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Crime victims plead for more funds

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Nicole Chavez-Lucero speaks to a crowd outside the District Court building, asking them to call members of the Senate Finance Committee and state legislators and tell them to increase the budget for the Second Judicial District Attorney’s Office. Both Chavez-Lucero, and Veronica Rael-Garcia, left, had children killed by violence. (ADOLPHE PIERRE-LOUIS/JOURNAL)

ALBUQUERQUE, N.M. — Wearing T-shirts saying “We were robbed,” with images of loved ones killed by violence, members of the grass-roots organization ROBD, Repeat Offenders Bring Destruction, called on the state Legislature to allocate more money for prosecuting crimes in Bernalillo County.

Albuquerque accounts for about 50 percent of the state’s crimes, but the 2nd Judicial District Attorney’s Office, which encompasses Bernalillo County, gets only about 25 percent of the budget allocation for DA offices statewide, said founding member Nicole Chavez-Lucero, citing FBI crime statistics.

Her 17-year-old son, Jayden Chavez-Silver, was at a friend’s home when bullets from a drive-by shooter’s gun entered through a kitchen window and killed him in 2015.

During a Tuesday news conference outside the district courthouse at Lomas and Fourth, the members called on residents of Albuquerque and the county to support 2nd Judicial District Attorney Raúl Torrez in his bid to get an additional $5.4 million to operate his office.

A $6.3 billion budget bill approved 66-3 last week by the House would increase base funding for the DA’s Office by about $2.3 million from current levels but would also authorize one-time funding for a crime-fighting pilot project and the Victoria Martens case. The budget under consideration calls for Torrez’s office to receive $20.6 million.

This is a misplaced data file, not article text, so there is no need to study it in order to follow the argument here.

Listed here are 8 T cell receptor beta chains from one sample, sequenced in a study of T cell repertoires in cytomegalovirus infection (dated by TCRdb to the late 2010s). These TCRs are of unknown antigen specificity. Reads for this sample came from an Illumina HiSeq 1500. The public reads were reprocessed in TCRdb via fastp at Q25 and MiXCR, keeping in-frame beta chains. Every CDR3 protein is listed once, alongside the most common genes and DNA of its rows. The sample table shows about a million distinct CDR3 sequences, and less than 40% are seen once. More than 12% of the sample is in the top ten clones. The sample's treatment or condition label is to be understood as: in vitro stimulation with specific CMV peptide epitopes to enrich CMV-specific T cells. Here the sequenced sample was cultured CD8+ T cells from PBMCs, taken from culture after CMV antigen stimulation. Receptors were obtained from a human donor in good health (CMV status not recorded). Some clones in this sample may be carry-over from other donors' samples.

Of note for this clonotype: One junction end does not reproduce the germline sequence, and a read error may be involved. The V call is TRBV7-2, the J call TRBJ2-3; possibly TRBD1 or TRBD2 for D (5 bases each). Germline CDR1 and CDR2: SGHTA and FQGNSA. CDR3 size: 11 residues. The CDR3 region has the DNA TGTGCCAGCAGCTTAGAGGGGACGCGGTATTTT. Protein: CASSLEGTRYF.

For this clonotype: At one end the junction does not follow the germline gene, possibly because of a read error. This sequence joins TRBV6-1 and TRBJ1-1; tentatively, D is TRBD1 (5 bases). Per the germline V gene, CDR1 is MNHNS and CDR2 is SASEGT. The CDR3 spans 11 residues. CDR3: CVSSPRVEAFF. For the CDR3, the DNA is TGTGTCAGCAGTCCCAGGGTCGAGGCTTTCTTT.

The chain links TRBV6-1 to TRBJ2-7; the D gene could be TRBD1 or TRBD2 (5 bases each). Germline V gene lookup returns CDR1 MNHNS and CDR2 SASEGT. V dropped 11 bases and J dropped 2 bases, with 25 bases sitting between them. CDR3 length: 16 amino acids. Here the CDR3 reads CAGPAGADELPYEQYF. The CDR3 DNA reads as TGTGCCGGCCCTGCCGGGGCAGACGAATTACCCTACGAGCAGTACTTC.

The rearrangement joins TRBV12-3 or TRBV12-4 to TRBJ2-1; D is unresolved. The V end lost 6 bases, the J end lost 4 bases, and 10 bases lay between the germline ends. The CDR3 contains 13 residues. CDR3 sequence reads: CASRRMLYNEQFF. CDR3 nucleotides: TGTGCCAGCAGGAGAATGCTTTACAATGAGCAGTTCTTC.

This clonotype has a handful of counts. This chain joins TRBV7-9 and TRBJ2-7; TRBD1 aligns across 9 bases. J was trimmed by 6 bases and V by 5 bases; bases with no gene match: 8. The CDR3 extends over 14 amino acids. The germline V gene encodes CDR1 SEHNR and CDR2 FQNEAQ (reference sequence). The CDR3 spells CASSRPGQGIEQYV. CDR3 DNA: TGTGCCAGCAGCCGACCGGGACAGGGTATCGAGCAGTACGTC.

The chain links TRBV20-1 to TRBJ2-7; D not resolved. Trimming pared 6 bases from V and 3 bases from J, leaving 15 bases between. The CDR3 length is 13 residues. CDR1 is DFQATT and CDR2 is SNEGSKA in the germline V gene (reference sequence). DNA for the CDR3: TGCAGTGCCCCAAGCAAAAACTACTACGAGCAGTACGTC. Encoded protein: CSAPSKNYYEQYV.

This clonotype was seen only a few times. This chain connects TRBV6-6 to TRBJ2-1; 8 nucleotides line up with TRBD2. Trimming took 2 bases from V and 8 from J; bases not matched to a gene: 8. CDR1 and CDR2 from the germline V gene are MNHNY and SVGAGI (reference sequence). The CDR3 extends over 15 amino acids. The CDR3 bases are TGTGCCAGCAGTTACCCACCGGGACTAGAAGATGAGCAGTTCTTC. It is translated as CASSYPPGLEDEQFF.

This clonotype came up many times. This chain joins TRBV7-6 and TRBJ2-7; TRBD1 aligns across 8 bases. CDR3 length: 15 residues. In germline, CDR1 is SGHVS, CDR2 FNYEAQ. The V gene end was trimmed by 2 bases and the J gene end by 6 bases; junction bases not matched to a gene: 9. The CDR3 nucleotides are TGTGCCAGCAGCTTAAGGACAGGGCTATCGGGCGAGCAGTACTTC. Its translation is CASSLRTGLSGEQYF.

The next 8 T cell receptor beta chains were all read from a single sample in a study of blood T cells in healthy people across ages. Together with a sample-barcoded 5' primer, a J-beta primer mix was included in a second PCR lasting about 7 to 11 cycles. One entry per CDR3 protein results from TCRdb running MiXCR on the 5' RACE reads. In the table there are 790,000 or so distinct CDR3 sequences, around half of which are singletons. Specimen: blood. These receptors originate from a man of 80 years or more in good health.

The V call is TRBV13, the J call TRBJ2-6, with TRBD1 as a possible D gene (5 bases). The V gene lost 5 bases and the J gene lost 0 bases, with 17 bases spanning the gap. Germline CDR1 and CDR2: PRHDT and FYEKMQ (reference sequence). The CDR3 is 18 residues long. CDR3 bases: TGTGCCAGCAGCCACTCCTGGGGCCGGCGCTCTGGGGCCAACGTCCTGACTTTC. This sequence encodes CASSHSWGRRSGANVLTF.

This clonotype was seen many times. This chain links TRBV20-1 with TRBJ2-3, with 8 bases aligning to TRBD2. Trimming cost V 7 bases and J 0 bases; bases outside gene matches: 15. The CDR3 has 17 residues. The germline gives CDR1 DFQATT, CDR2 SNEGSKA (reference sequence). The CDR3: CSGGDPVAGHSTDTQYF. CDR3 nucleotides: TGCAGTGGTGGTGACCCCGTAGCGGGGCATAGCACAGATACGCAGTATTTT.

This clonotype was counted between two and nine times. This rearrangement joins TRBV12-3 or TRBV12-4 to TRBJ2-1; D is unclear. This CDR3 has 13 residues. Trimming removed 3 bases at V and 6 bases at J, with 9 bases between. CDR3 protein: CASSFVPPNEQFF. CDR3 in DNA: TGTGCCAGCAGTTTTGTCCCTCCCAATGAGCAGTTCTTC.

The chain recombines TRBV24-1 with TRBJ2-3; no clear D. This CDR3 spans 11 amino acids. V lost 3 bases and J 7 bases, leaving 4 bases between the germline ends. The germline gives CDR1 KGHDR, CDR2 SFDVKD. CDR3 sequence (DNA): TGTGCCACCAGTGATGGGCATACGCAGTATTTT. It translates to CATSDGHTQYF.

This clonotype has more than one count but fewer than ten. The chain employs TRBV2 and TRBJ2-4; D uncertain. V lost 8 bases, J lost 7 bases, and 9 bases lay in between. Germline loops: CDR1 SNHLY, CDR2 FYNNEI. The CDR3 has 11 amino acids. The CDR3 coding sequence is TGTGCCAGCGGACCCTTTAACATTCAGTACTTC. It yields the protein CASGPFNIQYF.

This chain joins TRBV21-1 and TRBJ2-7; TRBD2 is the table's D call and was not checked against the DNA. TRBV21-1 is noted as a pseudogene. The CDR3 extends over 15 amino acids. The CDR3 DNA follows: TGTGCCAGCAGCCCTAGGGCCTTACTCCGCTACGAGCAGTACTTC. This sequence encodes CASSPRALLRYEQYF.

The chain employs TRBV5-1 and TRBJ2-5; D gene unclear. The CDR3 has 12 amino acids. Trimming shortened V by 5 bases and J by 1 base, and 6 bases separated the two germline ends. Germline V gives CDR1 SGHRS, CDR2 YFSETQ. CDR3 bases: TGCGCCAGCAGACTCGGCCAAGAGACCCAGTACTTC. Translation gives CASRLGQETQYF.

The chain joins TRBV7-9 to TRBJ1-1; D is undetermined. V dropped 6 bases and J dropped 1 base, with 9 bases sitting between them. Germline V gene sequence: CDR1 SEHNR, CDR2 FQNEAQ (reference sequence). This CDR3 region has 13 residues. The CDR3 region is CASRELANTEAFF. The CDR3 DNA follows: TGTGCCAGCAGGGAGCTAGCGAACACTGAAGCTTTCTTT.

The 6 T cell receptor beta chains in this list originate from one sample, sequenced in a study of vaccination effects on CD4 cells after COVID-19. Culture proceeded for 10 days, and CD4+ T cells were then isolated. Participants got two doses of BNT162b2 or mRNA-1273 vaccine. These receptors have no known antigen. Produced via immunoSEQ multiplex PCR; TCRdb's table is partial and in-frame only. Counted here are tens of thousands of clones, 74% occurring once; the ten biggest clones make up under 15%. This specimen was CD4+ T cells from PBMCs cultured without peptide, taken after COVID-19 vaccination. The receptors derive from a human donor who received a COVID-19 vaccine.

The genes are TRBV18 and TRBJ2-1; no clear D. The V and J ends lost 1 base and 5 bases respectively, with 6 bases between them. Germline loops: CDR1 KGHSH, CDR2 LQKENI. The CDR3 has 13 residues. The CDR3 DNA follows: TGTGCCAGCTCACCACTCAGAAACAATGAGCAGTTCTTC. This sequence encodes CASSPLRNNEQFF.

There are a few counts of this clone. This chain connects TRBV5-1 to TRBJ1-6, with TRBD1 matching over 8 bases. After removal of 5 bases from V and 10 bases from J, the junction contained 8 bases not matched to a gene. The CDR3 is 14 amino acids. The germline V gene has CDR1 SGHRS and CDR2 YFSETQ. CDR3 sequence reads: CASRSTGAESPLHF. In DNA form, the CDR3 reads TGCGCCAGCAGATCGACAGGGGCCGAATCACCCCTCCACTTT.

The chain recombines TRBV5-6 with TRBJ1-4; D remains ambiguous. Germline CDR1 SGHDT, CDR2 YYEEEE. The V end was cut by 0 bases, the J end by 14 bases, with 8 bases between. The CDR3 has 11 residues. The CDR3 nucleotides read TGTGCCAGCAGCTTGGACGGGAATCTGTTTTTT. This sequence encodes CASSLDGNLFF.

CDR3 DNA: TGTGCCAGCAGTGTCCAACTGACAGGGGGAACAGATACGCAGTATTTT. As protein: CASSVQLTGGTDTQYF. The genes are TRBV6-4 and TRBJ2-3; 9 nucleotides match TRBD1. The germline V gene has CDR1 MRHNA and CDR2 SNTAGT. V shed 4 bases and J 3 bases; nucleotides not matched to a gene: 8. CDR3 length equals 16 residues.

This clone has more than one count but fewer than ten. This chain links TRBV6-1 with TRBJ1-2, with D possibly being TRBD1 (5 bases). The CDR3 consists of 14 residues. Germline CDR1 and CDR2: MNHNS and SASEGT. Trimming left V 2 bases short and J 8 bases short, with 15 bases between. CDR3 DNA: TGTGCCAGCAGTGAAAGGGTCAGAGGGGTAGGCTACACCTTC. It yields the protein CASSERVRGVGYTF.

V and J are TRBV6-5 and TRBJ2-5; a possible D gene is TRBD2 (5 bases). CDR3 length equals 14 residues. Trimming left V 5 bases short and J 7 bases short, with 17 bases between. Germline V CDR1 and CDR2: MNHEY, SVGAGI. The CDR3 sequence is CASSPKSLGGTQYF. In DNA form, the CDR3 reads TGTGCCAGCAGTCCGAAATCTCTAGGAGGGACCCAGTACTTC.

The ROBD members, many of whom were touched in some way by violent crime, asked people to call members of the Senate Finance Committee as well as their legislators to push for more funding for the DA’s Office.

“Unless you are a victim of violent crime, I don’t think you truly understand how important this is,” Chavez-Lucero said. “There are 8,000 backlogged cases that are waiting for our district attorney to try in court, but they don’t have the manpower. This is why you see those repeat offenders constantly walking on our streets.”

Founding member Veronica Rael-Garcia, whose 4-year-old daughter, Lilly, was killed in a 2015 road rage incident when a bullet ripped through a pickup truck driven by her father, said any employer should be able to assume that it will have sufficient tools to fully perform its job. “Unfortunately, the DA’s Office has not had those resources” and has been unable to hire enough prosecutors, victim advocates and paralegals, she said.

The majority of members of the Senate Finance Committee are not from Bernalillo County, ROBD member Ivon Ulibarri said, “and perhaps they are of the opinion that a greater budget is not needed because crime is not impacting their towns and communities.”

However, crime in Albuquerque affects the entire state, she said, and eventually it will reach into their own backyards. “Only then will they understand the outcry of the people who have been touched by this hell.”

Some lawmakers during this year’s session have said other parts of the state are also facing crime problems and have questioned the size of Torrez’s budget request.

Journal Capitol Bureau chief Dan Boyd contributed to this report.

 

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